NEW YORK -- Are they a playoff contender? Or a pretender?
This is the week the Flyers get to answer that question about themselves with games against Pittsburgh, Boston and Tuesday’s opponent … the Rangers.
Their first attempt wasn’t very good.
A series of poorly executed line and defensive pair changes cost the Flyers dearly in a 4-2 loss to the Rangers at Madison Square Garden.
Peter Laviolette’s club hit the midway point again under .500 at 11-12-1, while the Rangers (24 points) also dropped the Flyers (23 points) from eighth to ninth in the Eastern Conference standings.
“Not good, we’re not good,” goalie Ilya Bryzgalov said when asked how he’d sum up the Flyers after 24 games.
“Obviously, we’re not where we want to be. And the farther it is gonna be is going to be more ugly. This is the reality.”
What has to get better?
“I can’t afford to say,” he replied. “We have coaches who are responsible for improvements.”
Rick Nash and Ryan Callahan did all the damage with two goals apiece.
Nash broke a 2-2 tie just 2:50 into the third period after the Flyers had a strong shift in the Rangers’ end with Henrik Lundqvist making a save on Jakub Voracek.
Rangers defenseman Dan Girardi caught the Flyers in a line change, outletting the puck quickly to Nash, who beat Bryzgalov stick side under his arm.
Nash put it away with another goal soon after off a bad defensive change involving Luke Schenn coming off too late.
“There’s been too many of them,” Laviolette fumed. “Too many discussions and too many topics about the line changes. It needs to be executed and it’s not.”
His players knew, too.
“Their third and fourth goals came off line changes,” Wayne Simmonds said. “Things like that can’t happen. You got to keep the game simple, maybe keep one guy out there. That was the difference.”
Bryzgalov also had problems trying to poke check Nash and Callahan on three goals coming right at him.
The game saw two injuries, as well. Flyers defenseman Nick Grossmann suffered a groin injury, sources said, in the opening period and did not return (see story).
Then, with 14:15 left to play, the Rangers lost defenseman Marc Staal. Kimmo Timonen’s slap shot off a faceoff was deflected upward by Voracek and hit Staal above the right eye.
Staal, who does not wear a visor, was bleeding, crumbled to the ice and rolled around in obvious pain, but actually got up on his own -- a good sign.
As has been the case, the Flyers started slowly, then rebounded for a strong first period only to lose the lead in the period’s final minute.
They came into play having killed off 15 power plays in a row (it was 17 but the NHL reduced it because of stat changes).
Timonen, who is second on the Flyers in minor penalties this season an unusually-high 13 (seventh in the NHL), picked up a holding call at 1:09 of the first period.
It took the Rangers all of 21 seconds to score with Derek Stepan feeding Callahan for the first of his two goals.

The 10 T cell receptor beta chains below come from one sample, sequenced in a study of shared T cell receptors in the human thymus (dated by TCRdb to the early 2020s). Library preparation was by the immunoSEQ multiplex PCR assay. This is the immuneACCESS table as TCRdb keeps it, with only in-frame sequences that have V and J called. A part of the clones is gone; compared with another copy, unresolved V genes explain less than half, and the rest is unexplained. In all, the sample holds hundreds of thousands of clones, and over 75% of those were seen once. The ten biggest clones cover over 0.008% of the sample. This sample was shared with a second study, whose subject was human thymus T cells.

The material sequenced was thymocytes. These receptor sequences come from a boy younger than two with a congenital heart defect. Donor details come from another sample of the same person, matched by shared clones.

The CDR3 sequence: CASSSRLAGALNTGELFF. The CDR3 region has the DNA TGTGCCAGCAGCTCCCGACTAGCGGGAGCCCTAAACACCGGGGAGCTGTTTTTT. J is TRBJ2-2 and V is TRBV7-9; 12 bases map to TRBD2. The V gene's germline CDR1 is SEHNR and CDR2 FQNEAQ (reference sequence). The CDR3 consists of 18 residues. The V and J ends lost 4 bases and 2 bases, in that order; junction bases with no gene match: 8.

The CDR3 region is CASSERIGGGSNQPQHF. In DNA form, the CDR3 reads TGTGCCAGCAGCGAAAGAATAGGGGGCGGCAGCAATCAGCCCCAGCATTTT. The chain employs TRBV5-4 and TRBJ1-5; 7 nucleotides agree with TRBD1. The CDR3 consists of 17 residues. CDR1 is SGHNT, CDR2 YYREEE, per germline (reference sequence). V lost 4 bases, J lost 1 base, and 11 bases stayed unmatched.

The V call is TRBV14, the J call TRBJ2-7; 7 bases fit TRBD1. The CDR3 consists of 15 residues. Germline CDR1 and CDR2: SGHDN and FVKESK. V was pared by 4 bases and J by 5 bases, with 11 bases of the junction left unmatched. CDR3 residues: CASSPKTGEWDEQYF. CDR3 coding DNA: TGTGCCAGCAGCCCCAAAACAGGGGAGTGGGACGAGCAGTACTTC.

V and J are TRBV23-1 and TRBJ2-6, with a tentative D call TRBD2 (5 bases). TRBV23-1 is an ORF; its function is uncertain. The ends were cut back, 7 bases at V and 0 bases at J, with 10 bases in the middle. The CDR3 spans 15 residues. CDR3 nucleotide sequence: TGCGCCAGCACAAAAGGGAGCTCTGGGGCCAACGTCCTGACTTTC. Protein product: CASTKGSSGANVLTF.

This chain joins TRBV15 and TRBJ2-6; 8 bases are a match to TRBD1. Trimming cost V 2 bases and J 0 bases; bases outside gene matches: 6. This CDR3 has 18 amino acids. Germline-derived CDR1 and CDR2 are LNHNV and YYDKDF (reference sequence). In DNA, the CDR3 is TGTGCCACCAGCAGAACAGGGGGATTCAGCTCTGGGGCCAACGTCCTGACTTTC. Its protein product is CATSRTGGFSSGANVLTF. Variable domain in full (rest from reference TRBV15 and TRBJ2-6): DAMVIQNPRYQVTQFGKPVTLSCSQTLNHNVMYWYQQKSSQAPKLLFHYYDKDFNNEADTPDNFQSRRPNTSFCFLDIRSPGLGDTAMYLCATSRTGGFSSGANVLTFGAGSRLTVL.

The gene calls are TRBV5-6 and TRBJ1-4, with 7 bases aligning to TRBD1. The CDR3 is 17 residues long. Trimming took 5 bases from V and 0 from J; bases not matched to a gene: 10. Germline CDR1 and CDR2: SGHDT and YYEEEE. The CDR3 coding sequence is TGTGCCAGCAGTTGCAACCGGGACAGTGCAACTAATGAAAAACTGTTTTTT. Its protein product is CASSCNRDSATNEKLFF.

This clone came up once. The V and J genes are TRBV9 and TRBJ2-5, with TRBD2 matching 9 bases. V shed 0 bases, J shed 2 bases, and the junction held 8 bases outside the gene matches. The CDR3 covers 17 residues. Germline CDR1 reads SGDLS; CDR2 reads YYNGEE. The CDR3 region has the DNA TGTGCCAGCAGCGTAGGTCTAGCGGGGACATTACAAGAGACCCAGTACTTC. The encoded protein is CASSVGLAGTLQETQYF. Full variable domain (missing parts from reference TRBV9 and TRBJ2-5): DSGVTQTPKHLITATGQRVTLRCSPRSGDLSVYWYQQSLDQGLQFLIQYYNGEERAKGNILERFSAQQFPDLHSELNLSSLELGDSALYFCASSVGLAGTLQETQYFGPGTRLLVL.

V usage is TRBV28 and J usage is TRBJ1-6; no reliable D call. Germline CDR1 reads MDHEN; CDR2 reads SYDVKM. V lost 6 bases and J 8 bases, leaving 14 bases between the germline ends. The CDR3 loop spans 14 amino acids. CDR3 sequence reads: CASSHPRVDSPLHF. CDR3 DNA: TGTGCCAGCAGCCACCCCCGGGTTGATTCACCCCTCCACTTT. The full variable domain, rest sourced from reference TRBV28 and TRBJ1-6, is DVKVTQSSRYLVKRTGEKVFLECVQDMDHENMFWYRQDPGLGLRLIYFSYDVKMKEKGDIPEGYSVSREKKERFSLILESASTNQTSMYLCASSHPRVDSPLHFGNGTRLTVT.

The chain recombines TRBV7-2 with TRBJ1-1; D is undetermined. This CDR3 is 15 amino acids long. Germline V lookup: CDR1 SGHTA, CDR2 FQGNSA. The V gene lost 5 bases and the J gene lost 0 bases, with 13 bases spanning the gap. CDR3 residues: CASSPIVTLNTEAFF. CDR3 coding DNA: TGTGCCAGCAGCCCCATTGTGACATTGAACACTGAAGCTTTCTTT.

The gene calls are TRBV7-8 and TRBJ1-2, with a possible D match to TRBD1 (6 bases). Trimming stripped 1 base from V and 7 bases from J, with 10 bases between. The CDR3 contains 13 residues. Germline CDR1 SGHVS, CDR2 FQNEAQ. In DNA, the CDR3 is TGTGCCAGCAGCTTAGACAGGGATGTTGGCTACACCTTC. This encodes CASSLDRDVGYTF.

Six minutes later, the Flyers went on their first power play and it resulted in a beauty of a pass from Claude Giroux to Simmonds in the crease to tie it.
“Jake found the seam and passed it to G. I was lucky enough to be wide open back door and G put the puck right on my stick,” Simmonds said.
The game seemed to settle into physical play and forechecking until the final three minutes of the period when, again on the power play, Voracek beat Lundqvist on his own rebound, giving the Flyers a 2-1 lead they should have taken into intermission.
Voracek now has 17 points in nine games, as he also picked up an assist on Simmonds' goal.
“We made a couple mistakes and a player like Nash, when he is coming at you full speed, you have to stop him,” Voracek said of the game’s outcome.
The Flyers got a little sloppy with their passing in the final minute of the period. Brayden Schenn’s pass to Simmonds caromed off the boards to Rangers defenseman Ryan McDonagh, who dished to Callahan up the ice.
Callahan flew around Luke Schenn, then completely faked out Bryzgalov to tie it.
Bad way to end the period. Even worse, the second period was flat.
“Giving up that goal like that, that was tough late in the period in the first,” Laviolette said. “The second period was minimal chances both ways.
“You’ll never see 48 shots against the Rangers. It’s going to be hard fought. Tough to get your ice and that was the second period.”
Grossmann finished the first period but that was it.
Midway into the second period, Scott Hartnell had a glorious chance to break the tie, unexpectedly getting a puck in the high slot completely alone for a slapper that Lundqvist kicked out with his pad.
“Any time a team scores at the end of a period, it kills momentum a bit,” Giroux said. “We had the lead. It would have been huge for us.
“A couple mistakes in the third … we gotta find a way to win those third-period games.”